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At Home in Montecito with Suzanne Rheinstein

No one would ever accuse designer Suzanne Rheinstein of being a minimalist. Her work merges a love of English country style, the gracious hospitality of her native New Orleans, and the laid-back attitude of Los Angeles. In her store, Hollyhock, for three decades she shared her passion for painted furniture, George III mahogany, blue-and-white porcelain, and plush upholstery. Her fabric line for Lee Jofa is full of fresh interpretations of florals, paisleys, and ikats.

And yet the getaway that she recently created for herself in Montecito is pared down, serene, and almost startling in its simplicity. Rheinstein had long been hoping to find a house in the area, even before the death in 2013 of her husband, Fred, an influential television entrepreneur. “I had been trying for years to convince Fred. But he always thought I was trying to put him out to pasture,” she says with a laugh.


Her desire intensified when, two years after her husband’s death, she suffered an accident that shattered her left foot and elbow, required two major surgeries, and left her virtually immobile for months. “I was in the hospital, coming out of surgery and still anesthesia-addled, when I saw photos and a floor plan of this house,” she says. “It hit the market on a Friday, and that Monday I put in a bid without even seeing it.”

The house, built in 1971, “was in pretty horrible shape,” she admits. “But it had fantastic views of the Santa Ynez mountains. The property was sad and overgrown, but it had a huge backyard with a circular pool—I joked it would be great for senior synchronized swimming.”


She turned for help to the AD100 team of Bories & Shearron Architecture. “From the outside, the house had a kind of 1970s Fire Island aesthetic,” says James Shearron. “It was totally of its moment, but it also had a kind of abstract, sculptural quality.” Adds Richard Bories, “The more we looked at it, the more we realized that it related to the early Montecito Spanish vernacular. There was real form underneath all that fashion of its moment. Now the house looks and feels shockingly different, even though we kept the building envelope.”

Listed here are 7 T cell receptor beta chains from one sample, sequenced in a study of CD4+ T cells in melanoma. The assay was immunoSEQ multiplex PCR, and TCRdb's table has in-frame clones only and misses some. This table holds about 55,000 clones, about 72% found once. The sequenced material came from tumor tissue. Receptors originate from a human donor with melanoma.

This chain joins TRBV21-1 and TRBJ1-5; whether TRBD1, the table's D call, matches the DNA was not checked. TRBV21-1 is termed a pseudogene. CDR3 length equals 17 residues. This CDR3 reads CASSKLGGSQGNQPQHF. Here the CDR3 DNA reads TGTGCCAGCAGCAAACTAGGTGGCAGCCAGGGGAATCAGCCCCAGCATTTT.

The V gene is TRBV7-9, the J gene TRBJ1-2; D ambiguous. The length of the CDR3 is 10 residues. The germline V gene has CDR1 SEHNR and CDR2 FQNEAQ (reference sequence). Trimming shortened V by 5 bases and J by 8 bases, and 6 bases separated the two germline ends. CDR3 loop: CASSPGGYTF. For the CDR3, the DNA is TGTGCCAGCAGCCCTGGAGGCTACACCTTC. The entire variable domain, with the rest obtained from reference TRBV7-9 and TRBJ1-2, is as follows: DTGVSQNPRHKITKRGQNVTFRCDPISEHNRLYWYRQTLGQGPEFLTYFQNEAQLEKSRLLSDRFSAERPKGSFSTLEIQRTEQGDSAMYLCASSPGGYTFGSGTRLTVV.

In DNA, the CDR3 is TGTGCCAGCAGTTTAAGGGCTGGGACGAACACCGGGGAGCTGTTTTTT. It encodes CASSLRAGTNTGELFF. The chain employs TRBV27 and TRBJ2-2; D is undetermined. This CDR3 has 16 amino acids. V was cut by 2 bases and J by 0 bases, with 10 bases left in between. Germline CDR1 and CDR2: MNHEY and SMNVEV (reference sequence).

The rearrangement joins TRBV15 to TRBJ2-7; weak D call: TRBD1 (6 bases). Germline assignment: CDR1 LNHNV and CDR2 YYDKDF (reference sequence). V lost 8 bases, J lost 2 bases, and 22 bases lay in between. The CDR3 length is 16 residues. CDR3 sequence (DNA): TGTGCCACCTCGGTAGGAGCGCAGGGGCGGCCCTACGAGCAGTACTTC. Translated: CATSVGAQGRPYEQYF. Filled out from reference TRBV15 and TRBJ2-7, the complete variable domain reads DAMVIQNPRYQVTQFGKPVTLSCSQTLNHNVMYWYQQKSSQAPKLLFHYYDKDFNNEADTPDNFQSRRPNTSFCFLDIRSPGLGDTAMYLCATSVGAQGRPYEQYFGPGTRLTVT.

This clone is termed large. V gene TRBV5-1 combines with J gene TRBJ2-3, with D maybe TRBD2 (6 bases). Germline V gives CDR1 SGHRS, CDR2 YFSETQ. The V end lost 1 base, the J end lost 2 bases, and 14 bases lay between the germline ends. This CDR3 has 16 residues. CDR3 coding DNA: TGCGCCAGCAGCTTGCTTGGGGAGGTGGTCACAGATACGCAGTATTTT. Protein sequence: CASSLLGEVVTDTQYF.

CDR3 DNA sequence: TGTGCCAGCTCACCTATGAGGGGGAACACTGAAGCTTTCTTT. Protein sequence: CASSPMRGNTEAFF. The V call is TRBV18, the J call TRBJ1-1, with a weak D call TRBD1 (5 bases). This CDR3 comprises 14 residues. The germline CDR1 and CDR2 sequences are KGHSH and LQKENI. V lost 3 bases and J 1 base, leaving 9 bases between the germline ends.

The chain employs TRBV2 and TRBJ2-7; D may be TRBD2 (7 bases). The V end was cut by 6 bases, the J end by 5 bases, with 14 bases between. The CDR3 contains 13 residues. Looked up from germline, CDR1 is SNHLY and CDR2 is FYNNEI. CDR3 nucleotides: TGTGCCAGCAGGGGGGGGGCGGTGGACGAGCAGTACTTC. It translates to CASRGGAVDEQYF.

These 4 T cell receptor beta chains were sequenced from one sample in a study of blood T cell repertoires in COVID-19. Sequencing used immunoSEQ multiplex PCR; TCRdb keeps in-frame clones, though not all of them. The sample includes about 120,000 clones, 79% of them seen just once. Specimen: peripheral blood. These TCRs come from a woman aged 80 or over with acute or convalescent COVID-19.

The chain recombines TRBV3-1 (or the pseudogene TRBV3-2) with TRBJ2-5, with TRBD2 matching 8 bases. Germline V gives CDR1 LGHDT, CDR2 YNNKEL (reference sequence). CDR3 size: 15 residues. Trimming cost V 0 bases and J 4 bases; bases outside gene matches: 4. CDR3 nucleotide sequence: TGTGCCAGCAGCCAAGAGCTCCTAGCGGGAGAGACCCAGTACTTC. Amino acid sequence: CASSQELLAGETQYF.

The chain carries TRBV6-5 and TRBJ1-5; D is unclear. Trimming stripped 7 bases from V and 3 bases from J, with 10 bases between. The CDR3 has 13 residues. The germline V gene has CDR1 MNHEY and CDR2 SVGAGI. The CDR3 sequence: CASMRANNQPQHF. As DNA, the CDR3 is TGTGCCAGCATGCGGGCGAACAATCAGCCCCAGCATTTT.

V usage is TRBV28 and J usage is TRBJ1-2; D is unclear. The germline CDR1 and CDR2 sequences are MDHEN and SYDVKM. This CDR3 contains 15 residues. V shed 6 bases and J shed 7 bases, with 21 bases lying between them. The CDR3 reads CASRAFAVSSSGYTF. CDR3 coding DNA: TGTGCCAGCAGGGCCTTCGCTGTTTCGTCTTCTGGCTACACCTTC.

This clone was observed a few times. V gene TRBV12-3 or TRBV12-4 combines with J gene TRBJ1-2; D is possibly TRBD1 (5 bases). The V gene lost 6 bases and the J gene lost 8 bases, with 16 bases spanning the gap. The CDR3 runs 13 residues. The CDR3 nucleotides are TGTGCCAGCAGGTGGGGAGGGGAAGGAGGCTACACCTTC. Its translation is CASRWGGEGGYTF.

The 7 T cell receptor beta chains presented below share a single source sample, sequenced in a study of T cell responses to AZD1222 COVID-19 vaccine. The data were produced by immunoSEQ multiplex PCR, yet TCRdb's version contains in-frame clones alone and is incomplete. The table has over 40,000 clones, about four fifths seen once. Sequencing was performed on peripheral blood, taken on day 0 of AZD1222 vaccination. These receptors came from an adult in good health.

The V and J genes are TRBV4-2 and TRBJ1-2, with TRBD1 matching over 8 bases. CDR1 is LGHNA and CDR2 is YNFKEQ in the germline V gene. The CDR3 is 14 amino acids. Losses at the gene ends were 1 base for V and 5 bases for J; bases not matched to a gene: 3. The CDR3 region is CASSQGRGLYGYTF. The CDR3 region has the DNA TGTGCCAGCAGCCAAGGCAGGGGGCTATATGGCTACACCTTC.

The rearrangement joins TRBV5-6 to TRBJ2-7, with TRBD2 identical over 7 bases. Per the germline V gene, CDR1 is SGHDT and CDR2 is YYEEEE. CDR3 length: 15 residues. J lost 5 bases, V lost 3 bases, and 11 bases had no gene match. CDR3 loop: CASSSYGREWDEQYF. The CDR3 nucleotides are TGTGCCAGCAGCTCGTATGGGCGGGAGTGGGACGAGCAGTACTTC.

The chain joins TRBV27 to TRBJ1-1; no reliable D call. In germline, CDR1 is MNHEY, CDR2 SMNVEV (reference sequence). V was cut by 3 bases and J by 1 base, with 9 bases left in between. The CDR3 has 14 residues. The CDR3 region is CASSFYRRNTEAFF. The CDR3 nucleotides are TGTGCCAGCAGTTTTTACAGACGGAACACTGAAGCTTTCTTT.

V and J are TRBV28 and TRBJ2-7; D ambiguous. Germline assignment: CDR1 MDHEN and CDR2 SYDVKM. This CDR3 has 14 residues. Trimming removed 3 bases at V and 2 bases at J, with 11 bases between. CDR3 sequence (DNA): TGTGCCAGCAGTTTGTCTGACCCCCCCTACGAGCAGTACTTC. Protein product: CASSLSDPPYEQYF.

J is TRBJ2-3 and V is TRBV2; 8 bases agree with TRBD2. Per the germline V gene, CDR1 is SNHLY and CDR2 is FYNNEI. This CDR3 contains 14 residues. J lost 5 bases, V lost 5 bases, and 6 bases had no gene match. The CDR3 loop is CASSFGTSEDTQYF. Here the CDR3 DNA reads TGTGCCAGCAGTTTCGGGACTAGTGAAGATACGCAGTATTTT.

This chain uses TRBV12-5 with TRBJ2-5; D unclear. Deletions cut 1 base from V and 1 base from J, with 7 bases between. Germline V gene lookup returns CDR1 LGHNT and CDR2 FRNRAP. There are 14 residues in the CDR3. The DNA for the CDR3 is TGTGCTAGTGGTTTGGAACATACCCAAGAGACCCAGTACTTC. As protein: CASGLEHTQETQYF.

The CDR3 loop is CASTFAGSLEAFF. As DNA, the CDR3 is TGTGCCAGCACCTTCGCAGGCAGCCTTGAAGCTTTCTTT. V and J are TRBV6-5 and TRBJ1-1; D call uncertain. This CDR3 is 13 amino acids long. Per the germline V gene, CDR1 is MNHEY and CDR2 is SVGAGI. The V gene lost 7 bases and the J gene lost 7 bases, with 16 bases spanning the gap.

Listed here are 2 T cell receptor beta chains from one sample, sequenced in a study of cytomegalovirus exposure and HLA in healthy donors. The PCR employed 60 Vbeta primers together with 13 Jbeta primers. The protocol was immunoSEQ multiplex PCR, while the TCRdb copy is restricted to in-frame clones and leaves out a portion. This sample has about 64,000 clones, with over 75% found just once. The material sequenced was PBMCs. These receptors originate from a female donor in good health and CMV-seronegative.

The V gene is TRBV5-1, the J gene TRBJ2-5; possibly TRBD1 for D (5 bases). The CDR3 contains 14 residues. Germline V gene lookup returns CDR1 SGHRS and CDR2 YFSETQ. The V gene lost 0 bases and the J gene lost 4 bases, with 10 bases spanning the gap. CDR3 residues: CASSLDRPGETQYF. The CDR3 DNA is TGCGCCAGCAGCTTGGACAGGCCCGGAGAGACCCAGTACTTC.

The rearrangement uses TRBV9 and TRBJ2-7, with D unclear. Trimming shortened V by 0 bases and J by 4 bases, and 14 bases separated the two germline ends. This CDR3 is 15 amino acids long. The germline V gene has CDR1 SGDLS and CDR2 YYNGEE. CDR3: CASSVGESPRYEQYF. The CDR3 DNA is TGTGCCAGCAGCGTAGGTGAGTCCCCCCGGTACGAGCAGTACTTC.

This was a very personal project, so Rheinstein could adjust the layout to reflect exactly how she wanted to live. What had been the dining room became a reading room—“One thing I knew for sure about this house was that I wasn’t about to be giving any formal dinners,” she says. The main bedroom and the guest room switched roles. “Now I can lie in bed and see the mountains.” The kitchen chairs are on wheels because her three granddaughters like to scoot around the room on them.


The reading room is centered by a tall mattress she refers to as her “ ‘Princess and the Pea’ bed,” where she sprawls with her granddaughters, who share her love of reading. “I think of that room as my cabinet of curiosities,” she says, full as it is of Morandi prints, Japanese brush pots, and Indian architectural fragments. Of the den, she admits, “It’s the first time in my life I have hung a TV above the fireplace. But it’s the place I spend time alone in the winter.” The custom banquette is perfect for lounging languidly, she points out.

The furnishings throughout are a worldly mix, including boldly sculptural Portuguese furniture, antique Italian mirrors, African spears, and Etruscan wine vessels. Everything stands out against the simple planes and pale monochromatic walls, and small details take on large import, so she could justify splurging on hand-cast brass hardware and iron latches by van Cronenburg, a foundry based in Ghent, Belgium. But she also happily points out light fixtures from Pottery Barn: “I always say, go Rolex or go Timex. It’s the middle of the road that is the kiss of death.”


Rheinstein is a passionate gardener, and as a board member of the Garden Conservancy she has toured many of the world’s most famous gardens. For her, the outside was as crucial and considered as the inside. She sought the advice of her friend the garden designer Nancy Goslee Power, and looked to two favorite landscape designers, Piet Oudolf and Álvaro de la Rosa, for inspiration.

The retreat has taken on even more importance since Rheinstein was diagnosed with cancer in 2019. “But life is good now,” she says. “My cancer is stable, and I am having fun.” She finds herself spending more time at the house than she expected, sometimes staying for two weeks at a time. The place, like a Matisse cutout or a late Joan Mitchell drawing, stands as a distillation of Rheinstein’s art, a reflection of her hard-won knowledge of who she is, what she loves, and how she wants to live. It is the work of a master who has nothing to prove, and only the joy of her creativity to express.

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